I have an Express edition which came with the SharePoint installation. It is SQL Server 2008 (not R2), with no tools (SSMS etc) installed. I want to make this a “real” Standard Edition. I have a Standard Edition 2008 installation media, with a product key.

The database engine
I first ran setup from the installed SQL Server (Start, All Programs, Microsoft SQL Server 2008, Configuration Tools, SQL Server Installation Center (64-bit)). I selected “Maintenance”, “Edition Upgrade” in setup and specify the product key that came with my standard Edition. This did not allow me to continue. I got an error (which is lost now) and I could not continue.
Next try was to run setup from the installation media (my standard Edition install media) instead. This did allow me to continue. The change was very quick (a couple of minutes). I then verified using SQLCMD that I now have Standard Edition. Great! The database engine done.

Tool-time
You might want to have the tools (a.k.a. Shared Components) as well on the machine. I refer to things such as SQL Server Management Studio, Integration Services etc. So, I just ran setup from the installation media and installed the desired shared components. Nothing strange here. I now have Management Studio, Books Online and whatever more I might want to have.

SQL Server Agent
SQL Server Express doesn’t come with SQL Server Agent, right? Not really. It comes with agent, but the service is disabled and you cannot start it even if you try. But what about after an edition upgrade? I could still not start Agent. However, checking SQLAGENT.OUT revealed the problem. The first thing agent does at startup is to login to SQL Server and verify that it is sysadmin. The SharePoint setup installed Agent service account as Network Service, which was added as a login in SQL Server, but the login isn’t sysadmin. Now, this is in general a good thing (don’t run your services with higher privileges than necessary), but in this case it causes Agent to not start. Some of the SharePoint services are configured to use Network Service, and apparently the server roles securityadmin and dbcreator is enough for SharePoint. So, this needs to be taken care of. I could use some other service account for Agent, and make sure that service account is sysadmin in SQL Server. For my test, though, it is OK to make the login in SQL Server for Network Service as sysadmin. After that was done, Agent started just as expected. And just for fun, I created a Maintennance Plan for all databases, which also worked just fine.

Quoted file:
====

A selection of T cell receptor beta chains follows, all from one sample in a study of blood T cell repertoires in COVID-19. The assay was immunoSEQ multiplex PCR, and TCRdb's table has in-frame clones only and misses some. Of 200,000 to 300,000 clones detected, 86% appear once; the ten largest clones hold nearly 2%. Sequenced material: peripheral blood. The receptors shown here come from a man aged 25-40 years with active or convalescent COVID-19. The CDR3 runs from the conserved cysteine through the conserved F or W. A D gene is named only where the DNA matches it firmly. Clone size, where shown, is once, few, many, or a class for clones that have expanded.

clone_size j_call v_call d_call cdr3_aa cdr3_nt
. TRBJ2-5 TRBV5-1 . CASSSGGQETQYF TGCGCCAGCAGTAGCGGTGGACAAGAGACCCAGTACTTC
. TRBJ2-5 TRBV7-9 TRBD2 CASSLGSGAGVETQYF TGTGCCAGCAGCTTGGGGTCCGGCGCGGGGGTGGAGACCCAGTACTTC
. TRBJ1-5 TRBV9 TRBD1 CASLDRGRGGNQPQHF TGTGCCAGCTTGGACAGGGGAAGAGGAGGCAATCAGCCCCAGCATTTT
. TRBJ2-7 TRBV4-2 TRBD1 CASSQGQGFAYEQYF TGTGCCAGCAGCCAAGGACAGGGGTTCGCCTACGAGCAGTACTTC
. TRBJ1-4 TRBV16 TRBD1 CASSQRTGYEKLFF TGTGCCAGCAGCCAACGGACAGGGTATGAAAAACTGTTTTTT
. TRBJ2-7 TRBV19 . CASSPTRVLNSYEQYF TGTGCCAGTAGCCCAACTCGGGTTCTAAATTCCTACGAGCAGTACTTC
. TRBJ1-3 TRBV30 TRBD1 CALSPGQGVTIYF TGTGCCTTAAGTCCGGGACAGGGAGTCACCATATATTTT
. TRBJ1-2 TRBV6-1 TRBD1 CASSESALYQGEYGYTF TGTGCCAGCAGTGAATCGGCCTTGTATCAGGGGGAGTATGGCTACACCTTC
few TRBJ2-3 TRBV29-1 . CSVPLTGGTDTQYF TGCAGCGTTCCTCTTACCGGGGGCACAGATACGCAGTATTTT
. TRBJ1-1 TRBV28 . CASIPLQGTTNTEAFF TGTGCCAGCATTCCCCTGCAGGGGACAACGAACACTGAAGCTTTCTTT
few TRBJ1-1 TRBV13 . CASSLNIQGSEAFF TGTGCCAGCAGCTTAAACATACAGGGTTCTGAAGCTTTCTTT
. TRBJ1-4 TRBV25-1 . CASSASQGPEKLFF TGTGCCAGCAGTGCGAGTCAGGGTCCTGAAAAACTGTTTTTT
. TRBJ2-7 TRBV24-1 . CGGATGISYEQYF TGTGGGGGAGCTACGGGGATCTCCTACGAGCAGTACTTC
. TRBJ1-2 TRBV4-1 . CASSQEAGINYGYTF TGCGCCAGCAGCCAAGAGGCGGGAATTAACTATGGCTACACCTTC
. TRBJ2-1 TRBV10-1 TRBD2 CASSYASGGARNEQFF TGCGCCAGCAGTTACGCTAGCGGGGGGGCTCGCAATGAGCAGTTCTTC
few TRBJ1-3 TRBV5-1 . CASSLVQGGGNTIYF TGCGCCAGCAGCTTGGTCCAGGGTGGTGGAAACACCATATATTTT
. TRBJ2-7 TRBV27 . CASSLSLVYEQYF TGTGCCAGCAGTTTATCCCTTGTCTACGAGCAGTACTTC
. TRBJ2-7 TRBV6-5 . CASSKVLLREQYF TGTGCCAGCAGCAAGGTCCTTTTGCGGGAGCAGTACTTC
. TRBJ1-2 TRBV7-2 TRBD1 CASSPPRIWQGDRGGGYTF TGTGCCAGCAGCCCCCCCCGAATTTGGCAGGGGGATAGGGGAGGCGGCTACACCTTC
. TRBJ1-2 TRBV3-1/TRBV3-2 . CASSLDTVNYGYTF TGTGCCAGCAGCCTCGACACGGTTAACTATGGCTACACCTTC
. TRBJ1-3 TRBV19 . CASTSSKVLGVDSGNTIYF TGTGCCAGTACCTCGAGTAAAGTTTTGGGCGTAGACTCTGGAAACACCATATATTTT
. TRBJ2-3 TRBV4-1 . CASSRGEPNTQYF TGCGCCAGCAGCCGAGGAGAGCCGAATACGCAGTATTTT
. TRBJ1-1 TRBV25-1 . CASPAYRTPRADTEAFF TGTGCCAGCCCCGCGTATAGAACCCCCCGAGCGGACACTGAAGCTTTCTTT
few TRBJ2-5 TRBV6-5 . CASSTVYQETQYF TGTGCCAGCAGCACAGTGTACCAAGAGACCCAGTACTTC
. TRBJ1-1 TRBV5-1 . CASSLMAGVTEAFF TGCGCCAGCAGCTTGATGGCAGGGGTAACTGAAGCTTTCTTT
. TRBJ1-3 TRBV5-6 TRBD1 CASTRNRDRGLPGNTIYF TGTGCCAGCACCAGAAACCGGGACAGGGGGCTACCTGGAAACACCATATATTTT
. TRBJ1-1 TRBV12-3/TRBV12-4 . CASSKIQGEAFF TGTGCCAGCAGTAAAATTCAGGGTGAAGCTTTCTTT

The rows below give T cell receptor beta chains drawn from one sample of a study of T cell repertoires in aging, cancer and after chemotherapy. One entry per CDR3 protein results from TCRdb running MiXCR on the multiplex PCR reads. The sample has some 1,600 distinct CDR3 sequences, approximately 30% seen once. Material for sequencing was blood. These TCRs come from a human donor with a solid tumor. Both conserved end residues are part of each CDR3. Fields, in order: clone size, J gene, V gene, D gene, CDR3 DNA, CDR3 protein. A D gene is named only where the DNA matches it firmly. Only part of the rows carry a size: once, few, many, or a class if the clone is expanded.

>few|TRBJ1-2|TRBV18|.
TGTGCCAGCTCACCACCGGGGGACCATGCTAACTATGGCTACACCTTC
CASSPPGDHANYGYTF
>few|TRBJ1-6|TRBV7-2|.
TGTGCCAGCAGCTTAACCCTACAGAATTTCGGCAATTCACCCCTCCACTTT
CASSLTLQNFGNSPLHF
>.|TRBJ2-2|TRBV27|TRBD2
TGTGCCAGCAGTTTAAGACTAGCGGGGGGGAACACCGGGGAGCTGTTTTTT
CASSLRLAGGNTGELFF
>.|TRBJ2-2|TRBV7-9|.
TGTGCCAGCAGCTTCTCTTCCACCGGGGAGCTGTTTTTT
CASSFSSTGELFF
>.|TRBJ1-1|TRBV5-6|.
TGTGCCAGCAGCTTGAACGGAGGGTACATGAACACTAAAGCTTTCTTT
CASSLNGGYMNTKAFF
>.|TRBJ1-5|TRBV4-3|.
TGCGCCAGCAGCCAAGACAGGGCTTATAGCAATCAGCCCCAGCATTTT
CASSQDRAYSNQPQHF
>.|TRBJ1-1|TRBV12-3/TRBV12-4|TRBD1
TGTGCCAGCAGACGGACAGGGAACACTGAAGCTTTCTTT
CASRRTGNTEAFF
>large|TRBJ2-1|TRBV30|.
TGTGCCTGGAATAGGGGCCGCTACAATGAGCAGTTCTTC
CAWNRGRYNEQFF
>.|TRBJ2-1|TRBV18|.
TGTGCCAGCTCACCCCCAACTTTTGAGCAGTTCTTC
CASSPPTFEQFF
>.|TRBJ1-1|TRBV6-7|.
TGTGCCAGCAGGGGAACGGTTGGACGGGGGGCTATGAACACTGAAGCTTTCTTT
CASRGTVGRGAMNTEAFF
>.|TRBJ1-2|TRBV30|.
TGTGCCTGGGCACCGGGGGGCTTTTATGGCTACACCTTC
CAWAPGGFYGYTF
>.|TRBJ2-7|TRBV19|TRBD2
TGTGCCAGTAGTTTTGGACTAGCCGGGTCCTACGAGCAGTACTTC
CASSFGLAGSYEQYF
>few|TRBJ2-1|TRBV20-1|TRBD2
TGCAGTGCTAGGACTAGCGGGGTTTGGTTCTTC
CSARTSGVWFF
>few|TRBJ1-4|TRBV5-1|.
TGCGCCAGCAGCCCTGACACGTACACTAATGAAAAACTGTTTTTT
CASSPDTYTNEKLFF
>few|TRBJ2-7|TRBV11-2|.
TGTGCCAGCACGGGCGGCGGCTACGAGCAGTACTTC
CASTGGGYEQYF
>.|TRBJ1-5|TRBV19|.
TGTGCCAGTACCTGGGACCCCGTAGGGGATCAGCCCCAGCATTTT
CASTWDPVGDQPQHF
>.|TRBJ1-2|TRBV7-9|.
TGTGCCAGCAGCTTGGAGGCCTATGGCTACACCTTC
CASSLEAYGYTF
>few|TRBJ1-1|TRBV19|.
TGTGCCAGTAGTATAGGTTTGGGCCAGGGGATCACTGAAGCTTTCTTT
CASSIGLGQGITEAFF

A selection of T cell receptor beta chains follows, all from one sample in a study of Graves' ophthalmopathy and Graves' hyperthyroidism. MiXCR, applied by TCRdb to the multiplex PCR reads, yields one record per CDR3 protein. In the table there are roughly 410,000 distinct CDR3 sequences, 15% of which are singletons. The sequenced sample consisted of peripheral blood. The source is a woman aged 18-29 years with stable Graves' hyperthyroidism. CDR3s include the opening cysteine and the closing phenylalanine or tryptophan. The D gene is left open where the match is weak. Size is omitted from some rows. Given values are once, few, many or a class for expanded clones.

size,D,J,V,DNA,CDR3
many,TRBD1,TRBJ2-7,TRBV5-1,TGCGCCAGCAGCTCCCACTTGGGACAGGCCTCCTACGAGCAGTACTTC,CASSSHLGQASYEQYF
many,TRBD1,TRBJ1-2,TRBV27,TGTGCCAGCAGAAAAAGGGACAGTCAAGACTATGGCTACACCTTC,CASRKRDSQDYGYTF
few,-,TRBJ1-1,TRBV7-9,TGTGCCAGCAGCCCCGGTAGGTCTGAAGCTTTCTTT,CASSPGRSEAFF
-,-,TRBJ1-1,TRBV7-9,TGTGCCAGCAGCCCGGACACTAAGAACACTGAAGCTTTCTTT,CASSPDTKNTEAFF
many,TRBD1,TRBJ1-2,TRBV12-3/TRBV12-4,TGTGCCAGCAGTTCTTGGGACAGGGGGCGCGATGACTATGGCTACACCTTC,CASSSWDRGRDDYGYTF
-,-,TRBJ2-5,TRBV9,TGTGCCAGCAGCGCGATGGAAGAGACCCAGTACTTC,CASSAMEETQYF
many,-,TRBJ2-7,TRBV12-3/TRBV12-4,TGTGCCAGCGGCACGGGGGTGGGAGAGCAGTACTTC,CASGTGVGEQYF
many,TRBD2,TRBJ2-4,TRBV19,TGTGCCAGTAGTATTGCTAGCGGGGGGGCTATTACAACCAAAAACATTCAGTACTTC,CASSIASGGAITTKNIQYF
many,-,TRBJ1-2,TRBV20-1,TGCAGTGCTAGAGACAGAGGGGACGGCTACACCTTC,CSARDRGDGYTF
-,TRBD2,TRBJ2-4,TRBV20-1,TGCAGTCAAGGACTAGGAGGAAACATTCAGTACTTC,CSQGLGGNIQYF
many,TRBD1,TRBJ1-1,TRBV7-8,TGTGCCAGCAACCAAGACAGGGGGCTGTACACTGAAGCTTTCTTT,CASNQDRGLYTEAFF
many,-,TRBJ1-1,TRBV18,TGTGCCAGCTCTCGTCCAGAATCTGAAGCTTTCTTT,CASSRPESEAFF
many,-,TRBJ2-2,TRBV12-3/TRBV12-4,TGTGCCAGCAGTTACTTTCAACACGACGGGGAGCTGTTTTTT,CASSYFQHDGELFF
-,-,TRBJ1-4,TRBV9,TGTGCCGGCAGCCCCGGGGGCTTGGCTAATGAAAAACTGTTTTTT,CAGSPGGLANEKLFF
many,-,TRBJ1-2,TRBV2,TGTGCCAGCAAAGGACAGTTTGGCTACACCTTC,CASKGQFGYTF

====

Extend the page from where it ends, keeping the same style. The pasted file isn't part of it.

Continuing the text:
What about the rest?
Obviously, you might want to check other things, such as database options, file size, auto grow settings, maintenance for the databases etc. But that isn’t strictly related to the edition change, it is just general best practices. For my case, for instance, I might want to upgrade the SQL Server from 2008 to 2008 R2, while I’m at it. Specifically for SharePoint, it seems its setup program created the database files in the Hive (a SharePoint term for a folder in Program Files, Common Files), and you probably want to move the SharePoint database files to a more suitable location. But that is outside the scope for this post, and hopefully no sweat for your dba.